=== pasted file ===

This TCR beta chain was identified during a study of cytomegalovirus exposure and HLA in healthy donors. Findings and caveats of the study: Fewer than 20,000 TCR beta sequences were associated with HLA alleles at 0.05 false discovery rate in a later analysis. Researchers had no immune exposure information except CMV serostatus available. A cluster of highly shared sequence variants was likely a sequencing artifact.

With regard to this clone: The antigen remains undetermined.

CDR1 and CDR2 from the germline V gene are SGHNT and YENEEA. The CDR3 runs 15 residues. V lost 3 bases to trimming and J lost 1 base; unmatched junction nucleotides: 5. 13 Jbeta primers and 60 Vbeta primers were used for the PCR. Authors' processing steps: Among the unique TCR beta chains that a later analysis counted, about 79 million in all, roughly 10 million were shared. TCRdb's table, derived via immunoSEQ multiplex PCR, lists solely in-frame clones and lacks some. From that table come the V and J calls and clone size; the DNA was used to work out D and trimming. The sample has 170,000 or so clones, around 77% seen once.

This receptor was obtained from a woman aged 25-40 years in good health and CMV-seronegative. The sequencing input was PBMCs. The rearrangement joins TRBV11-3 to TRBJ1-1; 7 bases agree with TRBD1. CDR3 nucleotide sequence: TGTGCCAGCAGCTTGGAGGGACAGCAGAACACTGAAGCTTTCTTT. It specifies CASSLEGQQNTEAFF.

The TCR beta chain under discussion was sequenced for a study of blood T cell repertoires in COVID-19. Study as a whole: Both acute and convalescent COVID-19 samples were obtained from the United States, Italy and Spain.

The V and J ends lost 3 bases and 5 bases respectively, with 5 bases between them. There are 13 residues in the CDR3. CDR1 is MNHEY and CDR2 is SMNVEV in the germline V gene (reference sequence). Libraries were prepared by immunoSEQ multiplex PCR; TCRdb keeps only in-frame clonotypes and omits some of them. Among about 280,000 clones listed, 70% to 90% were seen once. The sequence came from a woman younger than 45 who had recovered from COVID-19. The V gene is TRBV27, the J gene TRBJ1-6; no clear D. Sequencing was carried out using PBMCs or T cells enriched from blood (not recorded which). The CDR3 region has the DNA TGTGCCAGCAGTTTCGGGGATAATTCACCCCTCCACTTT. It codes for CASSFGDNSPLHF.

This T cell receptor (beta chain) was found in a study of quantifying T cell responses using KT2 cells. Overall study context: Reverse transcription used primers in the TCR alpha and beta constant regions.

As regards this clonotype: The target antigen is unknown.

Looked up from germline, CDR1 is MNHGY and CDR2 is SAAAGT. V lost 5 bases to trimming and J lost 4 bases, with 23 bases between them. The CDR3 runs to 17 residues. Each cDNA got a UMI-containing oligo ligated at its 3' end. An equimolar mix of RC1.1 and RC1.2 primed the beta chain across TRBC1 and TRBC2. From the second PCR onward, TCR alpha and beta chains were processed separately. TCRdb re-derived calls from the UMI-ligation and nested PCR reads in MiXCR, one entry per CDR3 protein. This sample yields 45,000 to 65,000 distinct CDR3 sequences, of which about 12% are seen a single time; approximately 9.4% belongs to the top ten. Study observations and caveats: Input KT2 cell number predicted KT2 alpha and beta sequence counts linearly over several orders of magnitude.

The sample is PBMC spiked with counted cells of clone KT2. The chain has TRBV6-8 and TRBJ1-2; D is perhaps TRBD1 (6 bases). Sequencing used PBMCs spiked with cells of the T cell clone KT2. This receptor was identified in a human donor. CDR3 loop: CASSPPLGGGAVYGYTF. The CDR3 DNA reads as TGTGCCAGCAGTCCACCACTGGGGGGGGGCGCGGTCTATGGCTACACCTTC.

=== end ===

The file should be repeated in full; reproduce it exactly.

This TCR beta chain was identified during a study of cytomegalovirus exposure and HLA in healthy donors. Findings and caveats of the study: Fewer than 20,000 TCR beta sequences were associated with HLA alleles at 0.05 false discovery rate in a later analysis. Researchers had no immune exposure information except CMV serostatus available. A cluster of highly shared sequence variants was likely a sequencing artifact.

With regard to this clone: The antigen remains undetermined.

CDR1 and CDR2 from the germline V gene are SGHNT and YENEEA. The CDR3 runs 15 residues. V lost 3 bases to trimming and J lost 1 base; unmatched junction nucleotides: 5. 13 Jbeta primers and 60 Vbeta primers were used for the PCR. Authors' processing steps: Among the unique TCR beta chains that a later analysis counted, about 79 million in all, roughly 10 million were shared. TCRdb's table, derived via immunoSEQ multiplex PCR, lists solely in-frame clones and lacks some. From that table come the V and J calls and clone size; the DNA was used to work out D and trimming. The sample has 170,000 or so clones, around 77% seen once.

This receptor was obtained from a woman aged 25-40 years in good health and CMV-seronegative. The sequencing input was PBMCs. The rearrangement joins TRBV11-3 to TRBJ1-1; 7 bases agree with TRBD1. CDR3 nucleotide sequence: TGTGCCAGCAGCTTGGAGGGACAGCAGAACACTGAAGCTTTCTTT. It specifies CASSLEGQQNTEAFF.

The TCR beta chain under discussion was sequenced for a study of blood T cell repertoires in COVID-19. Study as a whole: Both acute and convalescent COVID-19 samples were obtained from the United States, Italy and Spain.

The V and J ends lost 3 bases and 5 bases respectively, with 5 bases between them. There are 13 residues in the CDR3. CDR1 is MNHEY and CDR2 is SMNVEV in the germline V gene (reference sequence). Libraries were prepared by immunoSEQ multiplex PCR; TCRdb keeps only in-frame clonotypes and omits some of them. Among about 280,000 clones listed, 70% to 90% were seen once. The sequence came from a woman younger than 45 who had recovered from COVID-19. The V gene is TRBV27, the J gene TRBJ1-6; no clear D. Sequencing was carried out using PBMCs or T cells enriched from blood (not recorded which). The CDR3 region has the DNA TGTGCCAGCAGTTTCGGGGATAATTCACCCCTCCACTTT. It codes for CASSFGDNSPLHF.

This T cell receptor (beta chain) was found in a study of quantifying T cell responses using KT2 cells. Overall study context: Reverse transcription used primers in the TCR alpha and beta constant regions.

As regards this clonotype: The target antigen is unknown.

Looked up from germline, CDR1 is MNHGY and CDR2 is SAAAGT. V lost 5 bases to trimming and J lost 4 bases, with 23 bases between them. The CDR3 runs to 17 residues. Each cDNA got a UMI-containing oligo ligated at its 3' end. An equimolar mix of RC1.1 and RC1.2 primed the beta chain across TRBC1 and TRBC2. From the second PCR onward, TCR alpha and beta chains were processed separately. TCRdb re-derived calls from the UMI-ligation and nested PCR reads in MiXCR, one entry per CDR3 protein. This sample yields 45,000 to 65,000 distinct CDR3 sequences, of which about 12% are seen a single time; approximately 9.4% belongs to the top ten. Study observations and caveats: Input KT2 cell number predicted KT2 alpha and beta sequence counts linearly over several orders of magnitude.

The sample is PBMC spiked with counted cells of clone KT2. The chain has TRBV6-8 and TRBJ1-2; D is perhaps TRBD1 (6 bases). Sequencing used PBMCs spiked with cells of the T cell clone KT2. This receptor was identified in a human donor. CDR3 loop: CASSPPLGGGAVYGYTF. The CDR3 DNA reads as TGTGCCAGCAGTCCACCACTGGGGGGGGGCGCGGTCTATGGCTACACCTTC.